Long Island Catholics praised Pope Francis’ proclamation on family life as his boldest reform-minded step yet, with some saying it will open the doors to Catholics who feel alienated from the Church.

“It is as big as Francis has been to this point,” said Julie E. Byrne, an associate professor at Hofstra University who holds the Monsignor Thomas J. Hartman Endowed Chair in Catholic Studies.

Francis’ focus on mercy and welcome “could not be more of a sea change in the Church,” Byrne said.

While the pope’s previous encyclicals, documents and statements on the environment, refugees and international politics were important, this one on the family — titled “The Joy of Love” — “hits home the most,” she said.

Yanira Chacon-Lopez , an outreach worker at St. Brigid’s parish in Westbury, called it “a beautiful document. I am so happy the pope has written a document like this,” she said in Spanish. “It is a real challenge that our leaders be more open.”

On the issue of divorced and remarried Catholics receiving Communion, Francis issued an invitation for them to meet with their parish priest and discuss “regularizing” their status in the Church — leading to some receiving Communion, Byrne said.

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“That’s transformative, as is this Pope,” said Richard Koubek, a parishioner at Our Lady of the Miraculous Medal Catholic Church in Wyandanch.

“I am really impressed with how Francis is restoring the traditionally revered role individual conscience plays in church teachings,” Koubek said. “His revival of the internal forum, for example, in which a priest and parishioner can discern whether a divorce is the only morally acceptable option, is refreshing.”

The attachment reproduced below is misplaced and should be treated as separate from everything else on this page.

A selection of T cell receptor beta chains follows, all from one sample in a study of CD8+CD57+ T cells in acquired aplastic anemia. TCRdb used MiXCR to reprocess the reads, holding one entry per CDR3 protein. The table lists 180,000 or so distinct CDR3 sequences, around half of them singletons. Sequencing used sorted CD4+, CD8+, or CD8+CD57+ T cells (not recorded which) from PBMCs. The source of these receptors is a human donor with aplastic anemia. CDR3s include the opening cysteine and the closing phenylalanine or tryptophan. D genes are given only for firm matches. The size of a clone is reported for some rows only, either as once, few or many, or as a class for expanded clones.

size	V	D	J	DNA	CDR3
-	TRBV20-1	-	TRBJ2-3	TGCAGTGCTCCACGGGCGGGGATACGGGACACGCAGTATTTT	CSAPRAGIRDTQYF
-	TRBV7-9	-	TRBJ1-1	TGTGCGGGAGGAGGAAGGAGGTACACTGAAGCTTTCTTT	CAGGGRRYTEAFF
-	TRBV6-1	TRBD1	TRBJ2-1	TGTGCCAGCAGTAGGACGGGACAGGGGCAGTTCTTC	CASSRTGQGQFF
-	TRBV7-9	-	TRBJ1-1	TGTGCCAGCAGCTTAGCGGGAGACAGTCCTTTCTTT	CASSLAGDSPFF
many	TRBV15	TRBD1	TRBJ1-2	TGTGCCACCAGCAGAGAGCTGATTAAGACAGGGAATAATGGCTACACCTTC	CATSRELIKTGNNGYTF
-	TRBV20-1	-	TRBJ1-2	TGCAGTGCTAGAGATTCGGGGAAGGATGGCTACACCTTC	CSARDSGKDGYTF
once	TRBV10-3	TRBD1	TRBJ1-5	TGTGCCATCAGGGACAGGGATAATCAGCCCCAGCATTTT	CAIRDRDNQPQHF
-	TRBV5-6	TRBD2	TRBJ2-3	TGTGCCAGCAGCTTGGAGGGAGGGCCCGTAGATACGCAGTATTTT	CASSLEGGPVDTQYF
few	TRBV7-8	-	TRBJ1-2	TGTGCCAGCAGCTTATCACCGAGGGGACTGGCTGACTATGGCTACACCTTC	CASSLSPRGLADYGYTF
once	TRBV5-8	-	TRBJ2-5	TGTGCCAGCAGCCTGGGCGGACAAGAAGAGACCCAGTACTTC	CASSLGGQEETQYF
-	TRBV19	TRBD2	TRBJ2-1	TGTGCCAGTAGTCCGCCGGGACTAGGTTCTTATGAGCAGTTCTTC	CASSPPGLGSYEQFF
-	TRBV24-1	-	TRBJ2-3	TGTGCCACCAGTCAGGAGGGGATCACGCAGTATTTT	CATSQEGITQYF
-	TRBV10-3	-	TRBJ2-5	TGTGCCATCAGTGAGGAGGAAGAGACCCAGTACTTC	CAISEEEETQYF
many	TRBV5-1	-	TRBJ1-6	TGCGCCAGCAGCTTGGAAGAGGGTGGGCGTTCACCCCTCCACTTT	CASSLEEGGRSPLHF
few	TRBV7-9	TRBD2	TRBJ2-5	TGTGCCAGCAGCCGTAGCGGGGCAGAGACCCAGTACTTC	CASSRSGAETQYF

While Francis maintains a “resounding no” on the Church recognizing same-sex marriages, he does not condemn same-sex civil unions, Byrne said.

“I think there will be a lot of pushback from conservatives around the world” to the document, she said. “Many leaders of the church are from the [Pope] Benedict XVI and John Paul II era, and do appreciate a Church that has very clear lines about how it deals with family in terms of church regulation.”

The document “is not a major departure from church teachings, but it is, I think, a major shift in emphasis of language,” said Phyllis Zagano, senior research associate-in-residence and an adjunct professor of religion at Hofstra.

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“Francis is demonstrating an understanding of the situation of the world, that everything cannot be handled by throwing a book of rules at people,” she said. “He is recognizing that people in what has come to be known as ‘irregular situations’ or ‘irregular relationships,’ if they wish to remain Christian they are just walking away from the Catholic Church and finding homes in other churches or denominations that welcome them.”